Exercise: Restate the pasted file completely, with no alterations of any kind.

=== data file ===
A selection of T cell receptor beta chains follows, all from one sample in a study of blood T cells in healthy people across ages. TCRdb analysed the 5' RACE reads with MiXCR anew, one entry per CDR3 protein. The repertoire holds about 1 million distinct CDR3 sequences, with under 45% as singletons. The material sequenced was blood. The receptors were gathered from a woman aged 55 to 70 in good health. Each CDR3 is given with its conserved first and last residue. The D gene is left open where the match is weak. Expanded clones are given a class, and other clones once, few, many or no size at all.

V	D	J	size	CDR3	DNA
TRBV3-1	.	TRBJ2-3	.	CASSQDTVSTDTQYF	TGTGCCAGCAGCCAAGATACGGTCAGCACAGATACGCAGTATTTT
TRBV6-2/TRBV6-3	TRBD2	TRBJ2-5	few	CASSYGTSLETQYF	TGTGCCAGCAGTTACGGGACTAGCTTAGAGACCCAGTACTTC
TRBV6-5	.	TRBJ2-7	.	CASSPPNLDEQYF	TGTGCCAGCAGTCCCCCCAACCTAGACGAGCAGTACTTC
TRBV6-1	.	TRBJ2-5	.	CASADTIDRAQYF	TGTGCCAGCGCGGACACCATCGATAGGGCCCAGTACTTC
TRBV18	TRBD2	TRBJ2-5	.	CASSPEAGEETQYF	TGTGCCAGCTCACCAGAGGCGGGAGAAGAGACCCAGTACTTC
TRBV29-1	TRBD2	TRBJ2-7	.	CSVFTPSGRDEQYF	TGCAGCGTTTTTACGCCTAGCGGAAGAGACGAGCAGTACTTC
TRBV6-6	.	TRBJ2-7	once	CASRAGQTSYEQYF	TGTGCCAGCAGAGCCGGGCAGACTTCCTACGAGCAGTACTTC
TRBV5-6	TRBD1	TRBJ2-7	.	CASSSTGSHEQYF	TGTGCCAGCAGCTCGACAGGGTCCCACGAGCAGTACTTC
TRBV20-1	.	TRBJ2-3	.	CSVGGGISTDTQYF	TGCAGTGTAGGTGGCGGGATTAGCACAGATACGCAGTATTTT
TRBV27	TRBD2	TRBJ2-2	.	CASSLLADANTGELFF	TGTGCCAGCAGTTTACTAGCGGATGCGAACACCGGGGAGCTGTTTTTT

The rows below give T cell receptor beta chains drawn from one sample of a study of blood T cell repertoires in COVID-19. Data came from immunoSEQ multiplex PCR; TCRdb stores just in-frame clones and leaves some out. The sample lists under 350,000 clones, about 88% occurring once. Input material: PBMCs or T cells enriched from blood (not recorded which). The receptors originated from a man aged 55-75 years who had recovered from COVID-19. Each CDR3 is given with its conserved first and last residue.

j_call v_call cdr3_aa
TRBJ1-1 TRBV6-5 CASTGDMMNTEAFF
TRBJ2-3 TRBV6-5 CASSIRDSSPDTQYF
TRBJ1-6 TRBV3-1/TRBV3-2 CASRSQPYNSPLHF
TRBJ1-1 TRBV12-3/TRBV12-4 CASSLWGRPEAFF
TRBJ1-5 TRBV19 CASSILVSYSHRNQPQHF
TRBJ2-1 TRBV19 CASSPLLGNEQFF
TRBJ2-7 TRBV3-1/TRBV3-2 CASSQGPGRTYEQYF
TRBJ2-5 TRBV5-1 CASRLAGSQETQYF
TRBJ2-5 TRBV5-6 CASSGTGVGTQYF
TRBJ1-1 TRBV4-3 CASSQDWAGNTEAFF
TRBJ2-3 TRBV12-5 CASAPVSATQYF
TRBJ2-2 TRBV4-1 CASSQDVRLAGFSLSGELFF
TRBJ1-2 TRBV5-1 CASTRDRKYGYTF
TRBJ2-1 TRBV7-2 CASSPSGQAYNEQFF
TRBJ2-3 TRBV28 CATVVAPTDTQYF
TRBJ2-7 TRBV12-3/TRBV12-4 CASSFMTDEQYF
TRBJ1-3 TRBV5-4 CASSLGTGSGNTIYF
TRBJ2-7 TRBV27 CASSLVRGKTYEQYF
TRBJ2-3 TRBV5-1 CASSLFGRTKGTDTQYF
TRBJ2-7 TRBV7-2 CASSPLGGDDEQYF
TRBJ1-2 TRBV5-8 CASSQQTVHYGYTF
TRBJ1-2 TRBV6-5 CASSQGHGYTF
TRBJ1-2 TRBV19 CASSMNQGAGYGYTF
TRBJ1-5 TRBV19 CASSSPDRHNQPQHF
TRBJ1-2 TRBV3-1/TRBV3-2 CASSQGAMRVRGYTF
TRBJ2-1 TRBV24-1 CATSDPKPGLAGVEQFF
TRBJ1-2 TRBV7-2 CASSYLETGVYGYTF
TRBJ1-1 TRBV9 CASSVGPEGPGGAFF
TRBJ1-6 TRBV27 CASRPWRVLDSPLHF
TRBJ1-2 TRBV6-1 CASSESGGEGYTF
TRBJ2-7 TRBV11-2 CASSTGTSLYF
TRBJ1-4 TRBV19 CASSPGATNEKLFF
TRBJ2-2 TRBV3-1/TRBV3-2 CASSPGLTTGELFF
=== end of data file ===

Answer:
A selection of T cell receptor beta chains follows, all from one sample in a study of blood T cells in healthy people across ages. TCRdb analysed the 5' RACE reads with MiXCR anew, one entry per CDR3 protein. The repertoire holds about 1 million distinct CDR3 sequences, with under 45% as singletons. The material sequenced was blood. The receptors were gathered from a woman aged 55 to 70 in good health. Each CDR3 is given with its conserved first and last residue. The D gene is left open where the match is weak. Expanded clones are given a class, and other clones once, few, many or no size at all.

V	D	J	size	CDR3	DNA
TRBV3-1	.	TRBJ2-3	.	CASSQDTVSTDTQYF	TGTGCCAGCAGCCAAGATACGGTCAGCACAGATACGCAGTATTTT
TRBV6-2/TRBV6-3	TRBD2	TRBJ2-5	few	CASSYGTSLETQYF	TGTGCCAGCAGTTACGGGACTAGCTTAGAGACCCAGTACTTC
TRBV6-5	.	TRBJ2-7	.	CASSPPNLDEQYF	TGTGCCAGCAGTCCCCCCAACCTAGACGAGCAGTACTTC
TRBV6-1	.	TRBJ2-5	.	CASADTIDRAQYF	TGTGCCAGCGCGGACACCATCGATAGGGCCCAGTACTTC
TRBV18	TRBD2	TRBJ2-5	.	CASSPEAGEETQYF	TGTGCCAGCTCACCAGAGGCGGGAGAAGAGACCCAGTACTTC
TRBV29-1	TRBD2	TRBJ2-7	.	CSVFTPSGRDEQYF	TGCAGCGTTTTTACGCCTAGCGGAAGAGACGAGCAGTACTTC
TRBV6-6	.	TRBJ2-7	once	CASRAGQTSYEQYF	TGTGCCAGCAGAGCCGGGCAGACTTCCTACGAGCAGTACTTC
TRBV5-6	TRBD1	TRBJ2-7	.	CASSSTGSHEQYF	TGTGCCAGCAGCTCGACAGGGTCCCACGAGCAGTACTTC
TRBV20-1	.	TRBJ2-3	.	CSVGGGISTDTQYF	TGCAGTGTAGGTGGCGGGATTAGCACAGATACGCAGTATTTT
TRBV27	TRBD2	TRBJ2-2	.	CASSLLADANTGELFF	TGTGCCAGCAGTTTACTAGCGGATGCGAACACCGGGGAGCTGTTTTTT

The rows below give T cell receptor beta chains drawn from one sample of a study of blood T cell repertoires in COVID-19. Data came from immunoSEQ multiplex PCR; TCRdb stores just in-frame clones and leaves some out. The sample lists under 350,000 clones, about 88% occurring once. Input material: PBMCs or T cells enriched from blood (not recorded which). The receptors originated from a man aged 55-75 years who had recovered from COVID-19. Each CDR3 is given with its conserved first and last residue.

j_call v_call cdr3_aa
TRBJ1-1 TRBV6-5 CASTGDMMNTEAFF
TRBJ2-3 TRBV6-5 CASSIRDSSPDTQYF
TRBJ1-6 TRBV3-1/TRBV3-2 CASRSQPYNSPLHF
TRBJ1-1 TRBV12-3/TRBV12-4 CASSLWGRPEAFF
TRBJ1-5 TRBV19 CASSILVSYSHRNQPQHF
TRBJ2-1 TRBV19 CASSPLLGNEQFF
TRBJ2-7 TRBV3-1/TRBV3-2 CASSQGPGRTYEQYF
TRBJ2-5 TRBV5-1 CASRLAGSQETQYF
TRBJ2-5 TRBV5-6 CASSGTGVGTQYF
TRBJ1-1 TRBV4-3 CASSQDWAGNTEAFF
TRBJ2-3 TRBV12-5 CASAPVSATQYF
TRBJ2-2 TRBV4-1 CASSQDVRLAGFSLSGELFF
TRBJ1-2 TRBV5-1 CASTRDRKYGYTF
TRBJ2-1 TRBV7-2 CASSPSGQAYNEQFF
TRBJ2-3 TRBV28 CATVVAPTDTQYF
TRBJ2-7 TRBV12-3/TRBV12-4 CASSFMTDEQYF
TRBJ1-3 TRBV5-4 CASSLGTGSGNTIYF
TRBJ2-7 TRBV27 CASSLVRGKTYEQYF
TRBJ2-3 TRBV5-1 CASSLFGRTKGTDTQYF
TRBJ2-7 TRBV7-2 CASSPLGGDDEQYF
TRBJ1-2 TRBV5-8 CASSQQTVHYGYTF
TRBJ1-2 TRBV6-5 CASSQGHGYTF
TRBJ1-2 TRBV19 CASSMNQGAGYGYTF
TRBJ1-5 TRBV19 CASSSPDRHNQPQHF
TRBJ1-2 TRBV3-1/TRBV3-2 CASSQGAMRVRGYTF
TRBJ2-1 TRBV24-1 CATSDPKPGLAGVEQFF
TRBJ1-2 TRBV7-2 CASSYLETGVYGYTF
TRBJ1-1 TRBV9 CASSVGPEGPGGAFF
TRBJ1-6 TRBV27 CASRPWRVLDSPLHF
TRBJ1-2 TRBV6-1 CASSESGGEGYTF
TRBJ2-7 TRBV11-2 CASSTGTSLYF
TRBJ1-4 TRBV19 CASSPGATNEKLFF
TRBJ2-2 TRBV3-1/TRBV3-2 CASSPGLTTGELFF